CS421 King Abdulaziz Agile Requirements Engineering Issues & Challenges Paper

Question Description

Complete the search (named as “Agile Requirements Engineering Issues and Challenges”) in the attached files with these following points :

1) Define Criteria ( 3 or 4 criteria are enough).

2) Summarize each paper (at least 2 paragraph).

3) Write introduction (You can use some references other than the five attached papers ).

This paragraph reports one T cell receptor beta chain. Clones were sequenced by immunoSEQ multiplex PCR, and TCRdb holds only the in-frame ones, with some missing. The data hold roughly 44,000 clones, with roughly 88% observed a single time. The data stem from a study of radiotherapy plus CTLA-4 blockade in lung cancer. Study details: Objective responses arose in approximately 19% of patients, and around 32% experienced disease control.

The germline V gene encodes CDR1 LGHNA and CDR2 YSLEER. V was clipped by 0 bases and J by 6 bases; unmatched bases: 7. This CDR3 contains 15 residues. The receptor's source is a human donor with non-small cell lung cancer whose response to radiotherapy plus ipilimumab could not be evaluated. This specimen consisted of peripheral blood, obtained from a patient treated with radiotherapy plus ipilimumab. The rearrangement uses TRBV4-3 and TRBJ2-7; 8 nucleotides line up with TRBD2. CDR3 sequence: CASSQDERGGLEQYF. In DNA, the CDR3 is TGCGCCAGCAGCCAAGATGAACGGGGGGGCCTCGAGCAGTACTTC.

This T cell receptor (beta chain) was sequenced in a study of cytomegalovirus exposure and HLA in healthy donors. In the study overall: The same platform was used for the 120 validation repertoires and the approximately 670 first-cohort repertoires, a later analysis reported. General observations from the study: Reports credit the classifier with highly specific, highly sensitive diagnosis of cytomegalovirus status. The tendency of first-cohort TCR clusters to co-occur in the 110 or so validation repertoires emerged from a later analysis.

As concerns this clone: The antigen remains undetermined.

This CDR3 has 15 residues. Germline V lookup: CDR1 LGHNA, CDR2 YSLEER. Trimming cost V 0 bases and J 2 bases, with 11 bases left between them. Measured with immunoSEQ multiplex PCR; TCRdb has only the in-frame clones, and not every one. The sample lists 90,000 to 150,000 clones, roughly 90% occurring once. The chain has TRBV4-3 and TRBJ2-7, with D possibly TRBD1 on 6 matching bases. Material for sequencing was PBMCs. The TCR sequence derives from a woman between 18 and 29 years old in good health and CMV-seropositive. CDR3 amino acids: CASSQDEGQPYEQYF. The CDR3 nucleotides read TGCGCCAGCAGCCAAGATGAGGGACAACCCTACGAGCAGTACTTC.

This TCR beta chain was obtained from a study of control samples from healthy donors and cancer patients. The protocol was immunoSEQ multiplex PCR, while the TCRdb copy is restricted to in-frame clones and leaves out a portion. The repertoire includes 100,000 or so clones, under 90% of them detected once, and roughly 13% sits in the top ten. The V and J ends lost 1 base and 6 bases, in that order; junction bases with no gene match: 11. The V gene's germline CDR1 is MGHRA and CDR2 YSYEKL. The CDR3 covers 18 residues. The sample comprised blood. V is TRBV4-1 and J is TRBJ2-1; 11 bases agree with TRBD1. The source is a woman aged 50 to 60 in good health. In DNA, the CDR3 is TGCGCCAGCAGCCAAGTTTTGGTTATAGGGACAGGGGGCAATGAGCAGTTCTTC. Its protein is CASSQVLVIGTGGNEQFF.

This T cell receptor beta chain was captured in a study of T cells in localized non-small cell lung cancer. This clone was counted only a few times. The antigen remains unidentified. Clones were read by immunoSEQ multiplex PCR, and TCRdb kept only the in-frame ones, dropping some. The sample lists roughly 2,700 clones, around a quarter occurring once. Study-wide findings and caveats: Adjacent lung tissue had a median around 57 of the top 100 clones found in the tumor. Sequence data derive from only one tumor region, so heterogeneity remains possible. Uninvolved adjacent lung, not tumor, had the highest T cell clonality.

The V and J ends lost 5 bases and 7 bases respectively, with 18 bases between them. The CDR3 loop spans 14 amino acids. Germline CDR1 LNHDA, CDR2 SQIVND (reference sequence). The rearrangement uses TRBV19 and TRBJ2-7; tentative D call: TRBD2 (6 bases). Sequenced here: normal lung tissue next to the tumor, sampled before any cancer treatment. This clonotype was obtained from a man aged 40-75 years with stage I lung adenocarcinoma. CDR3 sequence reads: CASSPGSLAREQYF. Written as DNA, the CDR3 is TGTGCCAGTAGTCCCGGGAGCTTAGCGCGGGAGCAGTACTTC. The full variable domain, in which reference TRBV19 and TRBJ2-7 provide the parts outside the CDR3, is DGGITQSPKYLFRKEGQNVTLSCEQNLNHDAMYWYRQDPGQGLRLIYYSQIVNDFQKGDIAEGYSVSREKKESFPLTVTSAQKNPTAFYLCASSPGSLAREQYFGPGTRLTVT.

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future internet Article Agile Service Engineering in the Industrial Internet of Things Thomas Usländer * and Thomas Batz Fraunhofer IOSB, 76131 Karlsruhe, Germany; thomas.batz@iosb.fraunhofer.de * Correspondence: thomas.uslaender@iosb.fraunhofer.de; Tel.: +49-721-6091-480 Received: 29 August 2018; Accepted: 4 October 2018; Published: 9 October 2018 Abstract: The emerging Industrial Internet of Things (IIoT) will not only leverage new and potentially disruptive business models but will also change the way software applications will be analyzed and designed. Agility is a need in a systematic service engineering as well as a co-design of requirements and architectural artefacts. Functional and non-functional requirements of IT users (in smart manufacturing mostly from the disciplines of mechanical engineering and electrical engineering) need to be mapped to the capabilities and interaction patterns of emerging IIoT service platforms, not to forget the corresponding information models. The capabilities of such platforms are usually described, structured, and formalized by software architects and software engineers. However, their technical descriptions are far away from the thinking and the thematic terms of end-users. This complicates the transition from requirements analysis to system design, and hence the re-use of existing and the design of future platform capabilities. Current software engineering methodologies do not systematically cover these interlinked and two-sided aspects. The article describes in a comprehensive manner how to close this gap with the help of a service-oriented analysis and design methodology entitled SERVUS (also mentioned in ISO 19119 Annex D) and a corresponding Web-based Platform Engineering Information System (PEIS). Keywords: Service-oriented analysis and design; Industrial Internet of Things; Service Engineering 1. Introduction The Industrial Internet of Things (IIoT) enables innovative smart applications by interconnecting assets within and between factories using Internet technologies [1]. Furthermore, the IIoT is connoted with the risk of disruptive business models as well as privacy and security concerns. The IIoT endangers the classical value chains as the interconnection and data acquisition of huge amounts of “things” enables new ways of (big) data analytics and solution spaces. However, there is less discussion regarding the ways in which the IIoT will also dramatically change the way software will be developed in the future in the light of emerging powerful IIoT software and service platforms. The analysis and design of industrial software applications cannot be isolated any more from the existing and future capabilities of these IIoT platforms. This concerns the requirements of the users who request remote accessibility of data and services via the Internet to support new business models (as well as the architecture) which need to be compliant to the current and future standards and products of the IIoT. Analysis and design methodologies for software applications shall take IIoT platforms into account. The Industrial Internet Reference Architecture (IIRA) [2] describes the Industrial Internet as an “Internet of things, machines, computers and people, enabling intelligent industrial operations using advanced data analytics for transformational business outcomes”. Industrial Internet systems cover multiple application domains, e.g., energy, healthcare, manufacturing, public sector, transportation, and related industrial systems. The IIRA asserts that they “must be easily understandable and supported by widely applicable, standard-based, open and horizontal architecture frameworks and Future Internet 2018, 10, 100; doi:10.3390/fi10100100 www.mdpi.com/journal/futureinternet Future Internet 2018, 10, 100 2 of 18 reference architectures that can be implemented with interoperable and interchangeable building blocks”. The German initiative Industrie 4.0 basically complies with these objectives but focuses on industrial production. As a starting point, a Reference Architecture Model Industrie 4.0 (RAMI4.0) was published [3]. Today, software and service engineering is performed in an agile manner in order to increase flexibility during the software design and development and to have milestones to re-focus the process. However, agility needs to encompass the requirements analysis phase too. The reason is that only in rare cases are the requirements fully available and fixed when software design and developments starts. To the contrary, especially in the domain of factory automation systems, requirements analysis is an agile process including a multi-step dialogue between the user(s), the stakeholders, and the software architects who know about the technological capabilities and constraints, and the project and development managers who may also estimate the effort to realize the expectations of the user [4]. Such an iterative analysis and design process leads to multiple reconsiderations and/or refinements of the user requirements as all parties involved learn from each other. If multiple users of one or even multiple organizations are involved, such dialogues are usually led during requirements analysis workshops facilitated by experienced system analysts or architects, and carried out occasionally by means of Web-based collaborative video conferencing systems. This article describes a novel comprehensive methodology called SERVUS that, on the one hand, underpins this process, and on the other hand, accompanies and supports this process by a flexible documentation tool for all analysis and design artefacts in form of a Platform Engineering Information System (PEIS). SERVUS and PEIS explicitly take into account capabilities of IIoT service platforms as well as constraints of underlying production and manufacturing IT architectures, not to forget concerns about privacy and security. 1.1. Related Work Software engineering methodologies that analyze and document user requirements in the form of use cases are state-of-the-art. Use case models describe the behavior of a system whereby, according to Jacobson and Ng [5], “a use case is a sequence of actions performed by the system to yield an observable result that is typically of value for one or more actors or other stakeholders of the system”. Usually, use cases are modelled in graphical modeling languages such as the ISO/IEC 19505 Unified Modeling Language (UML) standard. Although quite illustrative, these UML models are often not precise enough if not associated with additional textual descriptions attached to the graphical symbols. However, if no further structure for the textual addition is prescribed, an interpretation of the use case idea is cumbersome. The idea to use semi-structured descriptions of use cases was first published by Cockburn in his book “Writing Effective Use Cases” [6]. With the trend towards service-oriented architectures (SOA) in the last two decades, various software engineering methodologies were developed that take SOA design principles into account. They are classified as service-oriented analysis and design (SOAD) methodologies which are basically service-oriented variants of model-driven architectures [4]. An overview and critical assessment is provided in Reference [7]. Typically, SOAD methodologies support the break-down from use cases to the specification of service requirements according to the constraints of service ecosystems. More recent comparison studies of software engineering methodologies were carried out, such as in Reference [8]. However, on the one hand, they all stayed on the conceptual level, and on the other hand, they all just focused on the top-down approach and ignored or at least neglected the fact that there may be already existing capabilities which may match the requirements. Today, IIoT platforms exploit the potential that was prepared by the SOA approach. In addition to the provision of powerful and scalable storage systems and processing frameworks to handle big data challenges [1], IIoT platforms also offer pre-defined generic and domain-specific support services. For requirements analysis activities, this means that service requirements have to be mapped to service capabilities of IIoT platforms. Finally, this trend led to the fundamental question of how Future Internet 2018, 10, 100 3 of 18 service descriptions may be matched on a semantic level. Several approaches in the research domain of semantic web services tried to solve this problem (e.g., Reference [9]), however, they could only provide partial solutions and none of them achieved practical relevance due to the inherent complexity of service matchmaking on a semantic level. In the last years, comprehensive modeling frameworks such as Arrowhead [10] were specified and implemented that stressed the importance of rigid and comprehensive formal modeling of use cases, business activities, and system configurations, e.g., using UML, BPMN (Business Process Model and Notation) or SysML (Systems Modeling Language). The framework also considers emerging system-of-systems environments and finally IIoT environments [11]. In contrast to the service engineering methodology presented in this article, the Arrowhead frameworks focuses on the support of service discovery, authorization, and orchestration in operational SOA-based systems with the pre-requisite that the service requirements and capabilities are provided according to the modeling templates of the Arrowhead framework. 1.2. Structure of the Article For the quick reader, the research results are summarized in Section 2. Section 3 describes the SERVUS methodology in more detail. Section 4 introduces the information system that supports the IIoT platform engineering, i.e., the Platform Engineering Information System (PEIS). Section 5 provides a discussion of the SERVUS methodology and the PEIS with respect to the best practices of Agile Modelling. The article concludes in Section 6 with a summary of the main concepts and a discussion about the next steps and the limitations of the methodology. 2. Results The article highlights the importance of systematic agile service engineering for the Industrial Internet of Things and Industrie 4.0 software applications. Up to now, there is no software engineering methodology that covers systematically and concurrently both sides of a software development process necessary in an IIoT context: (1) a user-driven approach analyzing use cases and requirements, and (2) a platform-driven approach analyzing existing and missing capabilities and technologies of IIoT platforms. Complementary to Reference [12], which describes a former status of this research and only highlights a portion of the methodology, this article summarizes the whole methodology including a tool support. For such applications, the functional and non-functional requirements of IT users (in Industrie 4.0 mostly from the disciplines of mechanical engineering and electrical engineering) need to be mapped to the capabilities and architecture patterns of emerging IIoT service platforms [13]. The capabilities of service platforms are usually described, structured, and formalized by software architects. An example is the three-tier architecture pattern of the IIRA and its functions structured into five functional domains (Control, Operations, Information, Application, and Business). Another example of such a platform comprises the services of the series of IEC 62541 OPC UA standards [14]. However, very often, such technical descriptions are far away from the expectations of the end-users and do not fit to their language and thematic terms. This complicates the transition from requirements analysis to system design, and hence the re-use of existing platform capabilities. The article describes how to close this gap with the help of a novel service-oriented development methodology entitled SERVUS and a corresponding Web-based collaborative tool that supports its documentation. SERVUS denotes a Design Methodology for Information Systems based upon Service-oriented Architectures and the Modelling of Use Cases and Capabilities as Resources [4]. SERVUS considers use case models as being core artefacts of requirement analysis. When designing industrial Internet applications, a use case expresses the functional, informational, and qualitative (i.e., non-functional) requirements of a user (i.e., an actor or a stakeholder) with respect to the system. Usually, use cases do not describe the user interactions themselves. It is essential for the use case description that the level of abstraction, the type of formalism as well as the language Future Internet 2018, 10, 100 4 of 18 Future Internet 2018, 10, x FOR PEER REVIEW 4 of 18 should be such that it is adequate to the domain of expertise of the users. In order to serve as a kind technical way, normally using in natural language. to However, reduce of contract with theachieved user, a use caseplain shalltext be both understandable the user in butorder also to precise enough. the ambiguities and impreciseness of descriptions in natural language, structured textual Very often this means that use cases shall be specified in a non-technical way, normally achieved using descriptions are in preferred. Use case descriptions are thento structured according to a given template, plain text natural language. However, in order reduce the ambiguities and impreciseness of e.g., an application form comprising identifier and description fields or thematic domain references descriptions in natural language, structured textual descriptions are preferred. Use case descriptions associated withstructured code lists.according to a given template, e.g., an application form comprising identifier and are then The SERVUS design methodology recommends such a semi-formal of use cases, description fields or thematic domain references associated with codedescription lists. basically following templates defined in Reference [6]. As an extension, this idea ofdescription a semi-structured The SERVUS design methodology recommends such a semi-formal of use cases, description of analysis and design artefacts is also used when mapping the use cases design basically following templates defined in Reference [6]. As an extension, this ideatoofother a semi-structured artefacts such as requirements and capabilities. description of analysis and design artefacts is also used when mapping the use cases to other design The SERVUS methodology was artefacts such as requirements and successfully capabilities. used in numerous cooperative and interdisciplinary software projects related various application domains of the and IIoTinter-disciplinary such as The SERVUS methodology was to successfully used in numerous cooperative environmental information systems [4], environmental risk management, and early warning systems software projects related to various application domains of the IIoT such as environmental information [15] assystems well as[4], industrial production/Industrie 4.0 [12]. As a result of the domain-independent environmental risk management, and early warning systems [15] as well as industrial character of the IIoT and its it may also be applied to of interrelated production/Industrie 4.0 emerging [12]. As a IIoT resultplatforms, of the domain-independent character the IIoT and its application domains such as smart cities or smart regions. The SERVUS methodology is referred to smart emerging IIoT platforms, it may also be applied to interrelated application domains such as by ISOcities 19119 as an example of a use case based-methodology for Geographic information Services or smart regions. The SERVUS methodology is referred to by ISO 19119 as an example of a use [16]. case based-methodology for Geographic information Services [16]. 3. SERVUS Methodology 3. SERVUS Methodology The architectural style of service-oriented computing has already been present in practice in The architectural style of service-oriented computing has already been present in practice in industrial software engineering for several years.years. However, although numerous methodologies for for industrial software engineering for several However, although numerous methodologies service-oriented analysis and design were described in the in literature [4], there not is yetnot a standard service-oriented analysis and design were described the literature [4], is there yet a standard methodology usableusable for thefor analysis and design of software applications based based upon service-oriented methodology the analysis and design of software applications upon service-oriented IIoT platforms. The deficiency today today is thatisthere no well-established methodology that explicitly IIoT platforms. The deficiency that is there is no well-established methodology that explicitly supports a co-design of requirements and architectural design artefacts [17], i.e., a methodology that: that: supports a co-design of requirements and architectural design artefacts [17], i.e., a methodology 1. provides a two-sided integrated and parallel view of the requirements and the expert knowledge provides a two-sided integrated and parallel view of the requirements and the expert knowledge 1. of thematic users with the services and information offerings of emerging IIoT platforms, and, and, of thematic users with the services and information offerings of emerging IIoT platforms, in addition, in addition, 2. obeys explicitly the guidelines and constraints of architectural frameworks such as RAMI4.0 or 2. obeys explicitly the guidelines and constraints of architectural frameworks such as RAMI4.0 or IIRA as side-conditions. IIRA as side-conditions. Van den Heuvel et al. [18] call these aspects the open-world assumption that must be met by Van den Heuvel et al. [18] call these aspects the open-world assumption that must be met by service networks. The “open-world” is characterized by “unforeseen clients, execution contexts and service networks. The “open-world” is characterized by “unforeseen clients, execution contexts usage” of services operating in “highly complex, distributed, unpredictable, and heterogeneous and usage” of services operating in “highly complex, distributed, unpredictable, and heterogeneous execution environments”. The SERVUS methodology tries to overcome these deficiencies. Its execution environments”. The SERVUS methodology tries to overcome these deficiencies. Its artefacts artefacts are organized according to the following three dimensions (Figure 1). are organized according to the following three dimensions (Figure 1). Figure 1. Dimensions of the SERVUS methodology. Figure 1. Dimensions of the SERVUS methodology. Future Internet 2018, 10, 100 5 of 18 Future Internet 2018, 10, x FOR PEER REVIEW 5 of 18 • D1: Analysis and design artefacts (i.e., the SERVUS meta-model, see Section 3.1)  D1: Analysis and design artefacts (i.e., the SERVUS meta-model, see Section 3.1) • D2: Analysis and design activities (see Section 3.2)  D2: Analysis and design activities (see Section 3.2) • D3: Architectural frameworks, i.e., relationship to reference architecture models (such as RAMI4.0  D3: Architectural frameworks, i.e., relationship to reference architecture models (such as and IIRA, see Section 3.3) RAMI4.0 and IIRA, see Section 3.3) 3.1. D1: Analysis and Design Artefacts 3.1. D1: Analysis and Design Artefacts 3.1.1. SERVUS Meta-Model 3.1.1. SERVUS Meta-Model The SERVUS meta-model comprises the following analysis and design artefacts (see Figure 2): The SERVUS meta-model comprises the following analysis and design artefacts (see Figure 2): • User story (US): description consisting of one or more sentences in the everyday or business  language User story description ofdoes one or orneeds more to sentences inofthe business …